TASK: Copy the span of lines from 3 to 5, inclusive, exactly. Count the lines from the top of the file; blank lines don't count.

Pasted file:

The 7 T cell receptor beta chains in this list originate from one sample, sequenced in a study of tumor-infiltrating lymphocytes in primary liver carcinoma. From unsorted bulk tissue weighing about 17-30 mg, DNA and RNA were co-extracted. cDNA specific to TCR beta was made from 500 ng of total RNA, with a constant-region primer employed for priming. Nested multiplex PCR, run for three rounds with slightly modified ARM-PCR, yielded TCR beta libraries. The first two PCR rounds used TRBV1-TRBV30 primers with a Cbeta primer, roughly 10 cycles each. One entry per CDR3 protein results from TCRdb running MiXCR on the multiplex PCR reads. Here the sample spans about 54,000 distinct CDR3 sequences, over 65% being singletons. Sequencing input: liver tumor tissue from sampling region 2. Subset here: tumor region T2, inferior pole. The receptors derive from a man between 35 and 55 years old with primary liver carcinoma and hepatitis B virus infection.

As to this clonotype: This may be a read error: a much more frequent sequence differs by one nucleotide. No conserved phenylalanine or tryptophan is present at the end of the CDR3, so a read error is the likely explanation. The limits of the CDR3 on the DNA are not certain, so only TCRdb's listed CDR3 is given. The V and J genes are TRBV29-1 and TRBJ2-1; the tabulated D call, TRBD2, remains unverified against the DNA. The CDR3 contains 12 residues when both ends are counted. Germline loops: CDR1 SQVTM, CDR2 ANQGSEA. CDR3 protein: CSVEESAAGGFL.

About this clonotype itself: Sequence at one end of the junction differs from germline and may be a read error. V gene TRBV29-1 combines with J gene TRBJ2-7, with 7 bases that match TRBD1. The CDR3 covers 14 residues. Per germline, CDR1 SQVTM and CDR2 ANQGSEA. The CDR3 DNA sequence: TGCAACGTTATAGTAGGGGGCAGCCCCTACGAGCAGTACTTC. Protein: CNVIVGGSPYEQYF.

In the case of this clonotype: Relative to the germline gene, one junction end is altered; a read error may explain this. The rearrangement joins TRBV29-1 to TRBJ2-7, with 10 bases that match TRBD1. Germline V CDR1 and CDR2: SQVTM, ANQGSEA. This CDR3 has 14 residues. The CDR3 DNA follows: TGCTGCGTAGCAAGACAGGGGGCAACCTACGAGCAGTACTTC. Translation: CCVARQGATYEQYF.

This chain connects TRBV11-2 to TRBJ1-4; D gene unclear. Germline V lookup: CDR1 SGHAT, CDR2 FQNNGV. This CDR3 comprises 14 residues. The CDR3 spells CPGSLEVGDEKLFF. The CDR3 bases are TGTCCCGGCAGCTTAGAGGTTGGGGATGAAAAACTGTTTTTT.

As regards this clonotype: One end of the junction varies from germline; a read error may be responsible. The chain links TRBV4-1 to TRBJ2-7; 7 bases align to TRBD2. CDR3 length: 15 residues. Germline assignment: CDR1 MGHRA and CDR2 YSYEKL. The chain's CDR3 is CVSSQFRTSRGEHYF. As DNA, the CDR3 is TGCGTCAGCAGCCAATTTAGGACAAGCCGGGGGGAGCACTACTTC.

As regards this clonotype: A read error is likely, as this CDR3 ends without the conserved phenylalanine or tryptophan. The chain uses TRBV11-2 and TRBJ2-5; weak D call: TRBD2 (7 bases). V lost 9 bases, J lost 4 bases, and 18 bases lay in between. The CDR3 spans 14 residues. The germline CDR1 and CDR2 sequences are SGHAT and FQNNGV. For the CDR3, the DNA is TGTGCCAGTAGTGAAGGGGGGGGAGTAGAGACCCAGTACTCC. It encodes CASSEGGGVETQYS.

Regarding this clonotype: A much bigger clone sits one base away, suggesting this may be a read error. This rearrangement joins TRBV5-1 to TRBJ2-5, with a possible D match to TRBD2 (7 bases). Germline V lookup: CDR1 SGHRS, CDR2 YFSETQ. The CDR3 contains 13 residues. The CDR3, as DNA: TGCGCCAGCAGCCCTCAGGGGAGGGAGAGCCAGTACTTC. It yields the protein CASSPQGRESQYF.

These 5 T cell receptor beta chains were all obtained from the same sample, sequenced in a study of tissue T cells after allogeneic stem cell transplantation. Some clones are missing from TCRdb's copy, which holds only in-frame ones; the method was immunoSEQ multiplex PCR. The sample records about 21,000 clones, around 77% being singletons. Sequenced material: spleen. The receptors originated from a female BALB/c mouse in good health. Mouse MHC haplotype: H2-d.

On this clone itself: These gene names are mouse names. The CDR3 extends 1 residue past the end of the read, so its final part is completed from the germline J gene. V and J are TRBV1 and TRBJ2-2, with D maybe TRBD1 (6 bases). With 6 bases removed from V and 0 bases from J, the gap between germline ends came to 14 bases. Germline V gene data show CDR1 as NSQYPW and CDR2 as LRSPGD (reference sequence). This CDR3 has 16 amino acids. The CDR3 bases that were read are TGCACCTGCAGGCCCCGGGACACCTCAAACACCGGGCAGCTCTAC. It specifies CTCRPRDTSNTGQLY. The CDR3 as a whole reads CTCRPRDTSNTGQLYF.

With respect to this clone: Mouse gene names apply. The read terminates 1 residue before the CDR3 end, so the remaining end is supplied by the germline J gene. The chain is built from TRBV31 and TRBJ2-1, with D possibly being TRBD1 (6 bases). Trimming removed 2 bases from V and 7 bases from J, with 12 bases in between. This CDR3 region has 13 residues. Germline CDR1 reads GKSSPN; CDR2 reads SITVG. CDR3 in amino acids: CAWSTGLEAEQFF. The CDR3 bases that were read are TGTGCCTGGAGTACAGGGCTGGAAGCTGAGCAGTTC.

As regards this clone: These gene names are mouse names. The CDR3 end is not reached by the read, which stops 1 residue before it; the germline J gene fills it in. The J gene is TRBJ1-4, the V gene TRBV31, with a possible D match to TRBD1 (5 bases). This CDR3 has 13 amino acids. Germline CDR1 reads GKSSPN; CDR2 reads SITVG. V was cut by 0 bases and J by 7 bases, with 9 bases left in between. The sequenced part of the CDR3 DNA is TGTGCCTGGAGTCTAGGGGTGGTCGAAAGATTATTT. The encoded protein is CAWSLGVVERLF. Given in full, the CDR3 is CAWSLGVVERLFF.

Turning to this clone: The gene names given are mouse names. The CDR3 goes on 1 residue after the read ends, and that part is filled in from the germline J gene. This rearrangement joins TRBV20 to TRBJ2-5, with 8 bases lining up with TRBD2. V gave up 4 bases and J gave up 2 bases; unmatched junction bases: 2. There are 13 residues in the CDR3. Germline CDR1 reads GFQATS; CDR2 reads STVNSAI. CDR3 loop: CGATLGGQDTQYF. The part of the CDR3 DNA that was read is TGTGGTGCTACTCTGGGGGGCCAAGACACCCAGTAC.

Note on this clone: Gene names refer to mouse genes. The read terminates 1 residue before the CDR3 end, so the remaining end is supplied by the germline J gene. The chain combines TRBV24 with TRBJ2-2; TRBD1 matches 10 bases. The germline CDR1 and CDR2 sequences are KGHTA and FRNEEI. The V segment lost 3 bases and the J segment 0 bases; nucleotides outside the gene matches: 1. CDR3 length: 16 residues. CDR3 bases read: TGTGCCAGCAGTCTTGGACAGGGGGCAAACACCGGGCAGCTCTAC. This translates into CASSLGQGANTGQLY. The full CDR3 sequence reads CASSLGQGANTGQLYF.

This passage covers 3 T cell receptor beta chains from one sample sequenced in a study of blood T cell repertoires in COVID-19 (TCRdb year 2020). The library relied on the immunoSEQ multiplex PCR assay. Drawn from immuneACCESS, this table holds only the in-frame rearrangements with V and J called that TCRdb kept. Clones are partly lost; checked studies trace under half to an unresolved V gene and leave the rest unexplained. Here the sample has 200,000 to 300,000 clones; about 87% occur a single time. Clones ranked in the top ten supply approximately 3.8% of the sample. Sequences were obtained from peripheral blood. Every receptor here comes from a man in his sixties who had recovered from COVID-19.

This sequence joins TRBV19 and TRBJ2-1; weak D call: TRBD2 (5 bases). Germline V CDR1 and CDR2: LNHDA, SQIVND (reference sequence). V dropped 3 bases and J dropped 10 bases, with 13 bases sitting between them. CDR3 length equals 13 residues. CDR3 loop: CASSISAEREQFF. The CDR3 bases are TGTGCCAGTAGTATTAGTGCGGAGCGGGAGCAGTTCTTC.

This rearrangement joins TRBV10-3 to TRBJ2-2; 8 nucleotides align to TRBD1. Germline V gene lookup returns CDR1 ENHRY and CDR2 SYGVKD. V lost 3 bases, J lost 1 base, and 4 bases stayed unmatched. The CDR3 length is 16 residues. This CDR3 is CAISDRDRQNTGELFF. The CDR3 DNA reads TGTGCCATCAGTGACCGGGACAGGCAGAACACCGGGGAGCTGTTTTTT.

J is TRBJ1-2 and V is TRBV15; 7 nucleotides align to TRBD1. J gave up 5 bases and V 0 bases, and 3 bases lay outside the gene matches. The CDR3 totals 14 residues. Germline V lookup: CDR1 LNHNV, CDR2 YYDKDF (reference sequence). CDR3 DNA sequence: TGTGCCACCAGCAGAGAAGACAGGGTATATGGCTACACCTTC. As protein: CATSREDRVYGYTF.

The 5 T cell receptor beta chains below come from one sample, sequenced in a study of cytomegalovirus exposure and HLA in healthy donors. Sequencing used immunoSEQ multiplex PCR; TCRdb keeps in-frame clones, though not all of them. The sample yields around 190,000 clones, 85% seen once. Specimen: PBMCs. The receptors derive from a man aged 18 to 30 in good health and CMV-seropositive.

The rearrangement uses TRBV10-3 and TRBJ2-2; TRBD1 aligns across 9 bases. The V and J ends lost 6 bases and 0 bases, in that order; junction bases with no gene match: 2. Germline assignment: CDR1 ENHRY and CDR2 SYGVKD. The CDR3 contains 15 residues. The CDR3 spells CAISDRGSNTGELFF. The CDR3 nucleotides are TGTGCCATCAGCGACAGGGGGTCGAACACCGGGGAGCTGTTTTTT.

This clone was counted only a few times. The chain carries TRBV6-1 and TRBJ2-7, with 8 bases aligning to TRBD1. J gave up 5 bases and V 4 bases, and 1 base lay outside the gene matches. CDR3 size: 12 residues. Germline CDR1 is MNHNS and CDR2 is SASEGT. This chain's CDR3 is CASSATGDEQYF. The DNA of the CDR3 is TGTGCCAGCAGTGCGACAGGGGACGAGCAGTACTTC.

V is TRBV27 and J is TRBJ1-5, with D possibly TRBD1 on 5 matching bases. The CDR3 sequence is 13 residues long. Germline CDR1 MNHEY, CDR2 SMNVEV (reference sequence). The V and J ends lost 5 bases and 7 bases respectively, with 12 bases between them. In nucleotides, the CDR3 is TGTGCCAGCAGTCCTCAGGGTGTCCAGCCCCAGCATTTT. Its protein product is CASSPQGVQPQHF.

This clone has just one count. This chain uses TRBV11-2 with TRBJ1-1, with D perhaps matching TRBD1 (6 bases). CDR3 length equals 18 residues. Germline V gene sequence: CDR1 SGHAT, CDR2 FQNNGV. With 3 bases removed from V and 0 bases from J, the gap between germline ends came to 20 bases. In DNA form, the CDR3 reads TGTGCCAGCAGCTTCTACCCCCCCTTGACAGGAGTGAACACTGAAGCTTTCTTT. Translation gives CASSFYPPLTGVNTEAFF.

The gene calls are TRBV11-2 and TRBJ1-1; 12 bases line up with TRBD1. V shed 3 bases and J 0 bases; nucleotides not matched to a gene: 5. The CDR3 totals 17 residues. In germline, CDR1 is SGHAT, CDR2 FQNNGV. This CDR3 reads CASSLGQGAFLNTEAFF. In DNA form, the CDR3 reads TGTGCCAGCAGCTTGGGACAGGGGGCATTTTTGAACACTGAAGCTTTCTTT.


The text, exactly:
About this clonotype itself: Sequence at one end of the junction differs from germline and may be a read error. V gene TRBV29-1 combines with J gene TRBJ2-7, with 7 bases that match TRBD1. The CDR3 covers 14 residues. Per germline, CDR1 SQVTM and CDR2 ANQGSEA. The CDR3 DNA sequence: TGCAACGTTATAGTAGGGGGCAGCCCCTACGAGCAGTACTTC. Protein: CNVIVGGSPYEQYF.

In the case of this clonotype: Relative to the germline gene, one junction end is altered; a read error may explain this. The rearrangement joins TRBV29-1 to TRBJ2-7, with 10 bases that match TRBD1. Germline V CDR1 and CDR2: SQVTM, ANQGSEA. This CDR3 has 14 residues. The CDR3 DNA follows: TGCTGCGTAGCAAGACAGGGGGCAACCTACGAGCAGTACTTC. Translation: CCVARQGATYEQYF.

This chain connects TRBV11-2 to TRBJ1-4; D gene unclear. Germline V lookup: CDR1 SGHAT, CDR2 FQNNGV. This CDR3 comprises 14 residues. The CDR3 spells CPGSLEVGDEKLFF. The CDR3 bases are TGTCCCGGCAGCTTAGAGGTTGGGGATGAAAAACTGTTTTTT.